I answered, “Are you kidding me, I know Sierra Vista like the back of my hand!” I then told Dean about the six trips my dog Petey and I made to Bisbee last year, which is very close to Sierra Vista, to put together a book on the public stairways of Bisbee. I then told him that the book is sold at the Hastings bookstore in Sierra Vista. Right as the word “Hastings” came out of my mouth we passed a very long and recently built public stairway joining the Camino from the left.

As a stairway aficionado, I told Dean that I had to check out the stairs and would catch up with him later. By my count, the stairs had 152 steps and connected the Camino to the road down below.

Here is the 152-step at Obanos. This view is from the Camino.

Here’s a view of the 152-step stairway in Obanos from the Camino.

In another case, right after saying good bye to a very good Camino friend, who had to leave the Camino for business reasons, I noticed a stairway at the edge of the plaza in front of the huge cathedral in Burgos. I followed that stairway as it wound around the cathedral and soon spotted another stairway going uphill away from the cathedral. I followed that stairway until it ended at a road after 85 steps. Just on the other side of that road was another stairway going up through a park. That stairway went up 162 steps to an old medieval fort.

Here's the stairway at the corner of the plaza in front of the huge Burgos Cathedral.

Here’s the stairway at the corner of the plaza in front of the huge Burgos Cathedral.

This is what the couple in the previous picture are looking at. The cathedral is so big that you cannot get it all in one picture.

This is what the people in the previous picture are looking at. The cathedral is so big that you cannot get it all in one picture.

I spotted this stairway behind the cathedral. The stairway made a couple of turns to reach ...

I spotted this stairway behind the cathedral. The stairway made a couple of turns to reach …

this stairway on the other side of the road.

this stairway on the other side of the road.

On my way back to the Camino route and on the walk out of Burgos I passed several more stairways. So who knows how many more stairways there are to discover in Burgos.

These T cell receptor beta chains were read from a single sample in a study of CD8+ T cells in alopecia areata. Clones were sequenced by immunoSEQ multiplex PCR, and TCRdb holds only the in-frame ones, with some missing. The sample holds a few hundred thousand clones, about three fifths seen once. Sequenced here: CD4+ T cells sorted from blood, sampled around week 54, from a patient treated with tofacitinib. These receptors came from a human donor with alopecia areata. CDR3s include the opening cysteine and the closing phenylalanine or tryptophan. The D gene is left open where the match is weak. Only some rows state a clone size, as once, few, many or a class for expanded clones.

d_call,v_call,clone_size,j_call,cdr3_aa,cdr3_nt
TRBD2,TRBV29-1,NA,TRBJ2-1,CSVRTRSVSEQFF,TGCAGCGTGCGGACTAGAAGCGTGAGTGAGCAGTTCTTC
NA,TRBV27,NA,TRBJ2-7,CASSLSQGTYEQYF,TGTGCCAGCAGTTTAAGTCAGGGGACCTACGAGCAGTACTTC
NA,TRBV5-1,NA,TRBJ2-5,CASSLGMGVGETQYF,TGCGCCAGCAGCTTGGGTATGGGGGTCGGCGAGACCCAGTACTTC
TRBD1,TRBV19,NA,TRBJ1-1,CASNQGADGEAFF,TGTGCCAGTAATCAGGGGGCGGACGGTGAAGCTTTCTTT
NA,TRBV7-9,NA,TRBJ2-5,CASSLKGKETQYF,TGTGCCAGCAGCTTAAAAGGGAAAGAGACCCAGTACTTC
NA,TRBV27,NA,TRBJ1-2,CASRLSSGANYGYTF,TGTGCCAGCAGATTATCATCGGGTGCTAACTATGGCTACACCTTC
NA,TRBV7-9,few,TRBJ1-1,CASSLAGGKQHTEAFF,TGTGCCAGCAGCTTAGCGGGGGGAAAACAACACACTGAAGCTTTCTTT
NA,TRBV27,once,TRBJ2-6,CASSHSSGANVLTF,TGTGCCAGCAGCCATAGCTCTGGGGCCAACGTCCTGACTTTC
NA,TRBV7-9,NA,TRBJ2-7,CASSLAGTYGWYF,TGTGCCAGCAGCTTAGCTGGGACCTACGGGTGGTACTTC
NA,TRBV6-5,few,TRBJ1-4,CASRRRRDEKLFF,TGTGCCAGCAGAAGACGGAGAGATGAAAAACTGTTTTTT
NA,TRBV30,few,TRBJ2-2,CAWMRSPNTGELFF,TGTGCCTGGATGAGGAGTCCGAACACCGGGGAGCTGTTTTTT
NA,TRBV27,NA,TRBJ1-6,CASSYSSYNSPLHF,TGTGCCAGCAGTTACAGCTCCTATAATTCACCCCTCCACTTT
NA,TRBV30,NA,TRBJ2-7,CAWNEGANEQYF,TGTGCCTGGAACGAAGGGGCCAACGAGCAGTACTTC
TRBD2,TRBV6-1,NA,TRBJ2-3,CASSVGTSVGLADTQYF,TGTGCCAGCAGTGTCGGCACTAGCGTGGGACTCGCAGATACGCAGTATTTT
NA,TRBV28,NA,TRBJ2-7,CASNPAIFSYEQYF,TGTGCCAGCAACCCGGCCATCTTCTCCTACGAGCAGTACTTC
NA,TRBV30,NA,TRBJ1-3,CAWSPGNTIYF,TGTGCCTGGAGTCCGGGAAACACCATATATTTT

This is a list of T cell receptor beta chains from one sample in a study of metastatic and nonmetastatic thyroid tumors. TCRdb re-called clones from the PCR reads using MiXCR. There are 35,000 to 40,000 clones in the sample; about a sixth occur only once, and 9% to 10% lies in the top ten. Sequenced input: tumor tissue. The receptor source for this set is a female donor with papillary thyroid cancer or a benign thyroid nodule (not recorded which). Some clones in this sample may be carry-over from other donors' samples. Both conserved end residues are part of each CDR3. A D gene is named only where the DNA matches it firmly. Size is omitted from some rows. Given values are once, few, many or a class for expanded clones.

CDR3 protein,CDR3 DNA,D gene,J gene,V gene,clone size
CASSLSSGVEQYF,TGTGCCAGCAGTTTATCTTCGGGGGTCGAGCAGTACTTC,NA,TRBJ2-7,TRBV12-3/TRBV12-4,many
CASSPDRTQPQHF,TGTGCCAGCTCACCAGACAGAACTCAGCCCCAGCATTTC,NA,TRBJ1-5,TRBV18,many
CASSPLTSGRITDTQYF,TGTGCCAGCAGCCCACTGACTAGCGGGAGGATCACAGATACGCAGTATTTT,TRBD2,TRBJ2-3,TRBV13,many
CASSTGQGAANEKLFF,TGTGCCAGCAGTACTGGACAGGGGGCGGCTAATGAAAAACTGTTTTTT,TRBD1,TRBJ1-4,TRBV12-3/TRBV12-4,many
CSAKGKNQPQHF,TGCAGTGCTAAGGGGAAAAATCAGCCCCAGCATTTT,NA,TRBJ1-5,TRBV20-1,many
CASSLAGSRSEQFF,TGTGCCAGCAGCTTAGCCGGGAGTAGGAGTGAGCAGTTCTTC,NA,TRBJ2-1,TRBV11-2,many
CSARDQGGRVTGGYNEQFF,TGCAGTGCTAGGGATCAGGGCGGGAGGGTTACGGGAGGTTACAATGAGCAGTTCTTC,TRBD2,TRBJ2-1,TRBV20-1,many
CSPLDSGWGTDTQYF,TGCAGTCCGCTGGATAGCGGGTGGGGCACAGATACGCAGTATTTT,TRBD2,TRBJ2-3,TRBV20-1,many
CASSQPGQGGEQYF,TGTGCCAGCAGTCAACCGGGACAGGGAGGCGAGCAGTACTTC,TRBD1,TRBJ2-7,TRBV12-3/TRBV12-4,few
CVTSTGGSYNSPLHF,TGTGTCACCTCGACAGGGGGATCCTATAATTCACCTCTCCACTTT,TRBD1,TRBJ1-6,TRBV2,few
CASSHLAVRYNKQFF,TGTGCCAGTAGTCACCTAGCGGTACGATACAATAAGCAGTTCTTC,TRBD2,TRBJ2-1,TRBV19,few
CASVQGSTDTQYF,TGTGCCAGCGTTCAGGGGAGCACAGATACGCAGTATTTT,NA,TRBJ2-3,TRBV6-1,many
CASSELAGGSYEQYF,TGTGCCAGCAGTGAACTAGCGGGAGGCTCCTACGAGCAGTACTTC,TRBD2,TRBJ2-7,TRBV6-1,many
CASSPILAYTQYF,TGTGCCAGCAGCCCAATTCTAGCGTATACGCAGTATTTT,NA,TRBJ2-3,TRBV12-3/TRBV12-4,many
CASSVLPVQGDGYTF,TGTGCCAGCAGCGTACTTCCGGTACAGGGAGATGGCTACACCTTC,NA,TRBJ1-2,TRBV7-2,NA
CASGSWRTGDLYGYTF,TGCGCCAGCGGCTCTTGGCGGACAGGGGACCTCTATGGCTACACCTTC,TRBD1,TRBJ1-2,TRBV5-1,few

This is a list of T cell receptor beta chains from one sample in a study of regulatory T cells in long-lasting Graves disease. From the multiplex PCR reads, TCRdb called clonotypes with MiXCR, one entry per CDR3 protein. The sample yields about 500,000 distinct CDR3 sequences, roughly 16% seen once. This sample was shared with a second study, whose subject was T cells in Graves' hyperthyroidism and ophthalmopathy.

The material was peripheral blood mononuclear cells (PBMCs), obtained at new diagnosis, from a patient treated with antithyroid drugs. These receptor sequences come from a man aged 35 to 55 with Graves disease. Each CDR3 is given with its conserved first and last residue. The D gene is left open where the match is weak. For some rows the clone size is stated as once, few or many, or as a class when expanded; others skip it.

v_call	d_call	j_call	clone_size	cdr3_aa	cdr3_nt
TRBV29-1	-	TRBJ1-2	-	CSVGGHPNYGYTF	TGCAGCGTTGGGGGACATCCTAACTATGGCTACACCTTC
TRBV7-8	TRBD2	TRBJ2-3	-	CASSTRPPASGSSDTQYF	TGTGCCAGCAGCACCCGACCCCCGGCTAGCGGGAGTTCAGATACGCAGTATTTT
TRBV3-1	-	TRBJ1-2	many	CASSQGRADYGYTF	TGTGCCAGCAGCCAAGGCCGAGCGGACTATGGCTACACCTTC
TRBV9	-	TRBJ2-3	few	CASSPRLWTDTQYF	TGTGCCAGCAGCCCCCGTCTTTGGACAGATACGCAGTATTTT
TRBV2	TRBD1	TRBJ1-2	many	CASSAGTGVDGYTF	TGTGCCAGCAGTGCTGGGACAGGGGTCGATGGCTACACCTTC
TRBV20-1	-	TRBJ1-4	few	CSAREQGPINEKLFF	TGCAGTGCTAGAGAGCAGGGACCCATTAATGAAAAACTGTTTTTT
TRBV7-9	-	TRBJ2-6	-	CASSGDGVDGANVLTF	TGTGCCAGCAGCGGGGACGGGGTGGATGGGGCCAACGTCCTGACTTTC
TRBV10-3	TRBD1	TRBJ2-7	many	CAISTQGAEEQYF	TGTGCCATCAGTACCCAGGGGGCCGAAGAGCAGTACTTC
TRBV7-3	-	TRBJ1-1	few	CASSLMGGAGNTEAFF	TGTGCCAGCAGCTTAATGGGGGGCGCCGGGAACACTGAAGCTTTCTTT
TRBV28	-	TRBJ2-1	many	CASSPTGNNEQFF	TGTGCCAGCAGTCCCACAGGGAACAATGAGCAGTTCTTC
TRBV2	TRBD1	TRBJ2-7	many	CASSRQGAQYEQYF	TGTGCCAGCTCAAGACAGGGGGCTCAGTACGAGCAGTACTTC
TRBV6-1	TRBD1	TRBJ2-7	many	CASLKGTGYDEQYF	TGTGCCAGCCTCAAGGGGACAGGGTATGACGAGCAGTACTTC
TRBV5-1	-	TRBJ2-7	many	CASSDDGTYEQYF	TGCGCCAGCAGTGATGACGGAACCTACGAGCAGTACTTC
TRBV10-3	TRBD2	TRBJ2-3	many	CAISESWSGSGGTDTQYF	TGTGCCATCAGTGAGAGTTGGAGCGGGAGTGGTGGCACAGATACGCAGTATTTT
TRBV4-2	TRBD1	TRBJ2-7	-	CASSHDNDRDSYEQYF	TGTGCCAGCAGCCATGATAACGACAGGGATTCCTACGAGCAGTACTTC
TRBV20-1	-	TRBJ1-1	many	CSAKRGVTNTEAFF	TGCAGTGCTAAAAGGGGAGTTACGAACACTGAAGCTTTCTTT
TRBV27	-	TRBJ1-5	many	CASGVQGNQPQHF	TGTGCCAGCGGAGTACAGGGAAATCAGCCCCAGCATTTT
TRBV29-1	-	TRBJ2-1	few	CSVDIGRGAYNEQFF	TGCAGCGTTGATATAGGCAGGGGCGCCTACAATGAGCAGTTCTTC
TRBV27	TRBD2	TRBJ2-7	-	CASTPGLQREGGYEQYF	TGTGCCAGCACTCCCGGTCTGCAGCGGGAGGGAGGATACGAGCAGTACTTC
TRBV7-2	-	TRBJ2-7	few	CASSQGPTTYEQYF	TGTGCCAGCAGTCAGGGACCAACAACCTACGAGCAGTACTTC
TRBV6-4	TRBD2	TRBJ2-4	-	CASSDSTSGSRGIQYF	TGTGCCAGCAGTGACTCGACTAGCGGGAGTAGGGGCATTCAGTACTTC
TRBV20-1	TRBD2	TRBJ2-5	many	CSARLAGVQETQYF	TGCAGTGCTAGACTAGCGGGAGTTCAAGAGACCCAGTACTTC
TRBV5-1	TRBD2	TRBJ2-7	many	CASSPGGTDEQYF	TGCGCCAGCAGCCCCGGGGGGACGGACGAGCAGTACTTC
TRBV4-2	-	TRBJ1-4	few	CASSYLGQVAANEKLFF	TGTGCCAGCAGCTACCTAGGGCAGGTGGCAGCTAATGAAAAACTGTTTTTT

It turns out that Santiago, at the very end of the Camino, is also a stairway city. The Camino route goes down a stairway to enter the outskirts of the city. The route then passes several more stairways on its way to the cathedral. And at the very end of the Camino you go down a set of steps to reach the plaza in front of the cathedral. I found even more stairways the next day while wandering around Santiago.

You enter the outskirts of Santiago by going down this stairway.

The Camino comes down these steps as it enters the outskirts of Santiago.

This is one of the many stairways you pass as follow the Camino through the streets of Santiago.

This is one of the many stairways along the Camino route in Santiago.

These steps take you down to the plaza in front of the south entrance of the Santiago Cathedral.

The Camino ends at the bottom of these steps in the plaza in front of the south entrance of the Santiago Cathedral.

After 500 miles and an uncountable number of stairways, the Camino is done!

After 500 miles and an uncountable number of stairways, the Camino is done!

As you can see, if you are a stairway aficionado, you will like walking the Camino.

3 Comments

  1. Great photos of many interesting looking stairways. Now I will have to go and see them for myself.

  2. Indeed an aficionado! It is so interesting to see the progress of the trip illustrating just stairways. These have much more meaning than just getting from one place to another. The landscape, materials, design is simply fascinating. I look forward to more.

  3. Now I know why the Spanish did not do well in North America – (until 1980), they were too busy building stairways!